And therein lies the root of real ignorance.

Whilst many Americans have access to infinite amounts of information and knowledge that could rid them of their ignorance, many Kenyans do not. For the ladies that sat with me for lunch that afternoon in school, knowing whether Kenyan’s wore shoes, was as easy as pulling out their phones and asking ‘Google’. And yet somehow, despite that, they were still choosing to be ignorant. To me, that is the distinct difference between ignorant Kenyans and their American counterparts; Americans have a choice… many Kenyans do not.

Ignorance is a Choice

Through my experiences, I’ve come to believe that ignorance is a ‘choice’. There is no-one in this world who can fully soak yourself in all the information available. It’s impossible to know everything about everything. So instead we are forced to choose what really matters to us and remain consciously ignorant to the rest. And it is this choice that really interests me; it is what people choose to stay ignorant about, that I am fascinated with.

Let me use today’s pop culture to explain.

Picture artists like Kanye West, or Jay-z — probably two of Hip-Hop’s biggest stars. Both having come up in a victimized and pillaged black America, their music was largely a reflection of that. But having lifted themselves to fame and stardom, you would think the underlying subject and value of their music would drastically change. You would expect that their music — once representative of lust, vanity, greed, pride, etc. — would now defame those vices. That Jay-z would tell us how ‘money isn’t everything’, or that ‘power is vanity’. Or maybe Kanye would become humble and tell us that “fame is not worth chasing”. Because isn’t that what most successful people say;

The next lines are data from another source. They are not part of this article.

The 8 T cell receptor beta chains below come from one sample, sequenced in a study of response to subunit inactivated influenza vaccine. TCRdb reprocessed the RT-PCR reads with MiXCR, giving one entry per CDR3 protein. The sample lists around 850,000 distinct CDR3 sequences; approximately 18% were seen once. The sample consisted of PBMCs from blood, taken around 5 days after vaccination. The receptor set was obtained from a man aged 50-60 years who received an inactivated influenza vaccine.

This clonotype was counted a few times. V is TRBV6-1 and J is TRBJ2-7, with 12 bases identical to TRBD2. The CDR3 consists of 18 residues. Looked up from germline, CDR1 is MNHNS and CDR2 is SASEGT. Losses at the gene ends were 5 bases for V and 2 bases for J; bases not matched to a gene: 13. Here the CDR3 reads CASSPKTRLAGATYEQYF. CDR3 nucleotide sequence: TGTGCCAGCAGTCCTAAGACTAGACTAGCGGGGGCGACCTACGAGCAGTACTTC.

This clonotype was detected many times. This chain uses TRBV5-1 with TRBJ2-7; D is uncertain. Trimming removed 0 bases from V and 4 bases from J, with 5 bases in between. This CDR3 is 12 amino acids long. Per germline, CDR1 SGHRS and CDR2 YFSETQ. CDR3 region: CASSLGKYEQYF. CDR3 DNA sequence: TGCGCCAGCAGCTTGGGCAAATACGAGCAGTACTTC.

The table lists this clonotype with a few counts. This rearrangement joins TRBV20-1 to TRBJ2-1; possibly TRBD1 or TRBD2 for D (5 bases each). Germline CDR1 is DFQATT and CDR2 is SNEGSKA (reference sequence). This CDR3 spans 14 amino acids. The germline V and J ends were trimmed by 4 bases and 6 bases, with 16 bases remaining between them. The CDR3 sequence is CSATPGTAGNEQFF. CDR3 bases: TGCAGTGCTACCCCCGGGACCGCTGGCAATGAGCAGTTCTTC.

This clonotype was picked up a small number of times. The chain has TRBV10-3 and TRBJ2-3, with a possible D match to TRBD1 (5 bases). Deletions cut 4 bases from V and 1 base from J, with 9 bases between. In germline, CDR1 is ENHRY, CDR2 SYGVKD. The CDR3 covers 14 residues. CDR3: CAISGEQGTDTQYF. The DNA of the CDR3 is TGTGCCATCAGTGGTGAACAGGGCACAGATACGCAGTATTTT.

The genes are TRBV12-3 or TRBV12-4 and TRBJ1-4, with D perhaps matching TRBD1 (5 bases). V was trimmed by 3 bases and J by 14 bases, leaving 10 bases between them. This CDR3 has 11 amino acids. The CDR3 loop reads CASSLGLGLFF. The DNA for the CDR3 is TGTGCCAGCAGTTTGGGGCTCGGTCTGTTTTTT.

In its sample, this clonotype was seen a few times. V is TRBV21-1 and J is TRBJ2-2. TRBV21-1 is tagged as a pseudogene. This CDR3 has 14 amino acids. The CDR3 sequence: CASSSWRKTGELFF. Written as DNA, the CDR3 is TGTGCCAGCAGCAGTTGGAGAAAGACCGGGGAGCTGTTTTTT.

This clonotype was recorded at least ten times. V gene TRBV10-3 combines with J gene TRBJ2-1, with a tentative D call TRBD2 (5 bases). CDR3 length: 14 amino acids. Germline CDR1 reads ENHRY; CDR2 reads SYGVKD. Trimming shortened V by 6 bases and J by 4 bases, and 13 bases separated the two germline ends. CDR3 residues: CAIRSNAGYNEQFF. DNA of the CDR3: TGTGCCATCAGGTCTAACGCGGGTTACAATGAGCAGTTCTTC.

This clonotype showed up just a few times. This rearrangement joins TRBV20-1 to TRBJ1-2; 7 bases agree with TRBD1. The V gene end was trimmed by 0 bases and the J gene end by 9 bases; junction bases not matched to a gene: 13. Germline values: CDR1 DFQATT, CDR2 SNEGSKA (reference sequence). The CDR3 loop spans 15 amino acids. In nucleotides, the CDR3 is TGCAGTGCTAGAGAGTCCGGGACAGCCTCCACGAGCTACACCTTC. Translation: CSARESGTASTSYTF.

“I think everybody should get rich and famous and do everything they ever dreamed of so they can see that it’s not the answer.” -Jim Carey

Yet somehow, the likes of Kanye and Jay-z have missed all that. They have all the resources, all the fame, and all the money they could want, yet somehow they lack the enlightenment that they could so easily find. For me, this makes them just as ignorant as the ladies I sat across from at lunch that afternoon. They too have a choice. And even so, they choose, not only to remain in their ignorance but continuously preach that ignorance to us; rapping about promiscuity, pride, and vanity as if they’re bound to them. As if it’s all they know, and all they can know.

It’s like Kanye and Jay-z have always had the power to discover that Kenyan’s do in fact wear shoes, yet they continually tell the world that we don’t. This is my definition of real ignorance. To have the power and resources available to gain wisdom, and yet choose inherently not to. It proves to me something about the human condition.

That just like Kanye, and Jay-z, and ladies at that lunch table that day, it feels much better to live in the dark — in one’s own ignorance — than to find a light that threatens all that we know, and who we believe ourselves to be.

“Ignorance is bliss.”